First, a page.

Principal Component Analysis of the Geochemistry of Sediments from Boreholes CRP-2 and CRP-3, McMurdo Sound, Antarctica

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The Ohio State University

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Boreholes CRP-2 and CRP-3 were drilled in seafloor sediments of McMurdo Sound, Antarctica in the late autumn of 1998 and 1999. Chemical data was recorded along with depth from the borehole. Using Past3 software, this chemical data was run through a principal component analysis to define trends in the data into new axes with the intention of eventually establishing provenance. Once the principal component analysis operation was completed the components were reviewed to find which were most significant. Three principal components were chosen and elements that defined the greatest amount of variation in each principal component were identified. The scores of the principal components were plotted against depth to display the rise and fall of the concentration of these defining elements throughout the depth of the borehole. These elements were matched to the known chemistry of source terranes on land along the West Antarctic Rift System. Principal component one was matched to the McMurdo Volcanic Group, Principal Component two was matched to the Basement rock of the region, and Principal Component three was also matched to the McMurdo Volcanic Group. When the geologic history of the region was reviewed alongside the graph, it was found that the abundance of elements attributed to the McMurdo Volcanic Group in the core mimicked the established pattern of volcanic activity in the McMurdo Volcanic Group. This evidence supported that principal component analysis can quickly and reliably be used to identify provenance in sediments.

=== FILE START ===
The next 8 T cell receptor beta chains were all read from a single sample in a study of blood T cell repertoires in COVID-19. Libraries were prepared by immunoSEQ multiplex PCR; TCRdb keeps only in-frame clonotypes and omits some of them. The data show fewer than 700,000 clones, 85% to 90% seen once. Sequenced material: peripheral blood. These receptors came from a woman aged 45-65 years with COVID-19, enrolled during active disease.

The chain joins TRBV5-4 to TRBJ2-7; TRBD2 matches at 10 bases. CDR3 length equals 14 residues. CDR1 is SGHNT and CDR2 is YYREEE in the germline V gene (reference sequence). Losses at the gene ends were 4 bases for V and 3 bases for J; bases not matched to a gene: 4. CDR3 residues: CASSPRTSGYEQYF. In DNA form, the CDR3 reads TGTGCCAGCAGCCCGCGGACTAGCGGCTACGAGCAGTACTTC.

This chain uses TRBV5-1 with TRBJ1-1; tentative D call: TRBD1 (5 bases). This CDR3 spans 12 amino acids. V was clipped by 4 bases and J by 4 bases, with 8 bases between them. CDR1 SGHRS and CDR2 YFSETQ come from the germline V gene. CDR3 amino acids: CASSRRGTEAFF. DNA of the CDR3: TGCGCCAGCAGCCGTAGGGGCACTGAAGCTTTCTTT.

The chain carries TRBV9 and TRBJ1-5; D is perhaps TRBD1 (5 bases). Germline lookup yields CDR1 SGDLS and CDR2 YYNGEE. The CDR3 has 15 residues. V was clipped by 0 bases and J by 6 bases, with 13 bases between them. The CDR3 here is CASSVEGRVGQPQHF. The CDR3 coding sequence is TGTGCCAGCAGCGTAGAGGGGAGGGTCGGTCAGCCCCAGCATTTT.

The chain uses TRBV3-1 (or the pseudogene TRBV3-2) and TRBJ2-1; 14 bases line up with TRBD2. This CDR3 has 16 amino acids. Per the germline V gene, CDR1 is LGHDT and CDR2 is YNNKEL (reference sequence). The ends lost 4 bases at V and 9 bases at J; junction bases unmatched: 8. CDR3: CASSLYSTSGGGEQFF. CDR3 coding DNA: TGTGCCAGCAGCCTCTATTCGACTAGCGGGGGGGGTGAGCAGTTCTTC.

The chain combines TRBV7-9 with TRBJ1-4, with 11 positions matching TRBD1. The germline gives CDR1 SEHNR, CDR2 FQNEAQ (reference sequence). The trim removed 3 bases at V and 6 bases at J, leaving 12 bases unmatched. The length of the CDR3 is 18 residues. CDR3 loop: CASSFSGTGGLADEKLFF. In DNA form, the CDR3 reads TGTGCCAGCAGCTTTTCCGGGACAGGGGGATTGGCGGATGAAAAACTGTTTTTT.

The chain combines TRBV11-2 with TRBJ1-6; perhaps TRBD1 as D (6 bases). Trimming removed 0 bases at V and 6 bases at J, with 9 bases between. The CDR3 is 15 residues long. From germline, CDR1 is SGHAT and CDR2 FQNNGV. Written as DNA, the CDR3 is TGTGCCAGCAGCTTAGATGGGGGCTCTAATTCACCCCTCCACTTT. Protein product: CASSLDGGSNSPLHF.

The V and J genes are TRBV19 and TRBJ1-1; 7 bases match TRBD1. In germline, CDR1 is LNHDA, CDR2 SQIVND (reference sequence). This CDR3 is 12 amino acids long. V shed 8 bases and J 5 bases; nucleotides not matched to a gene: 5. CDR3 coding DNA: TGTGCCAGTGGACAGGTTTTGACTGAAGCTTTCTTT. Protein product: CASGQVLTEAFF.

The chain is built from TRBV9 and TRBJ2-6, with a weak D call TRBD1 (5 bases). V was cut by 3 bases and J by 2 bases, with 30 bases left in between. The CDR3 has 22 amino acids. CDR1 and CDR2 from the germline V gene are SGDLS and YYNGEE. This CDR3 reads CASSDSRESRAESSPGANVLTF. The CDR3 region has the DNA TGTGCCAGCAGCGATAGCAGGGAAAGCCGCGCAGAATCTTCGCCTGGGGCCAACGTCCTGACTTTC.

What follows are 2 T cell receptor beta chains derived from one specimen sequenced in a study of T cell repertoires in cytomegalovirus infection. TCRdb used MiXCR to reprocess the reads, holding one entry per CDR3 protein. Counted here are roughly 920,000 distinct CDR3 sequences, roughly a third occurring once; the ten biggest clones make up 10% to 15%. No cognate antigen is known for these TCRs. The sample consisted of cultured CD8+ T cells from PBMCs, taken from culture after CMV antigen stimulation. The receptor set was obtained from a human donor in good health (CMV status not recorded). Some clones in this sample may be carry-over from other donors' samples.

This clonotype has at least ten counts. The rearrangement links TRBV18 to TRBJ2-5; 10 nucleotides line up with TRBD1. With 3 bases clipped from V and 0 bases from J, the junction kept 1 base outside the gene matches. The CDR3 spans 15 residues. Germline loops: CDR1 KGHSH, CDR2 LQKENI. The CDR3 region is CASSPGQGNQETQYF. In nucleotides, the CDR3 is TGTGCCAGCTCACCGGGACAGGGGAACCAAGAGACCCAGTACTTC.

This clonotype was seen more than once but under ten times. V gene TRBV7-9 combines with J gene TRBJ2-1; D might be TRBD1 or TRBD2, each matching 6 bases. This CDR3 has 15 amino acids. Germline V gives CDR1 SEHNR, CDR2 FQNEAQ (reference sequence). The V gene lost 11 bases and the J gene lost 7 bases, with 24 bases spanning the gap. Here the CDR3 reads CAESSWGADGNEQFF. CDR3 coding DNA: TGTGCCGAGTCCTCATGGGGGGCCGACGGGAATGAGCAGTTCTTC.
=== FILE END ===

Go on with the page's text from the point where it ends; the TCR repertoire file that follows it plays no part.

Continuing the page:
Principal Component Analysis Antarctica Sediment Geochemistry CIA CRP-2 CRP-3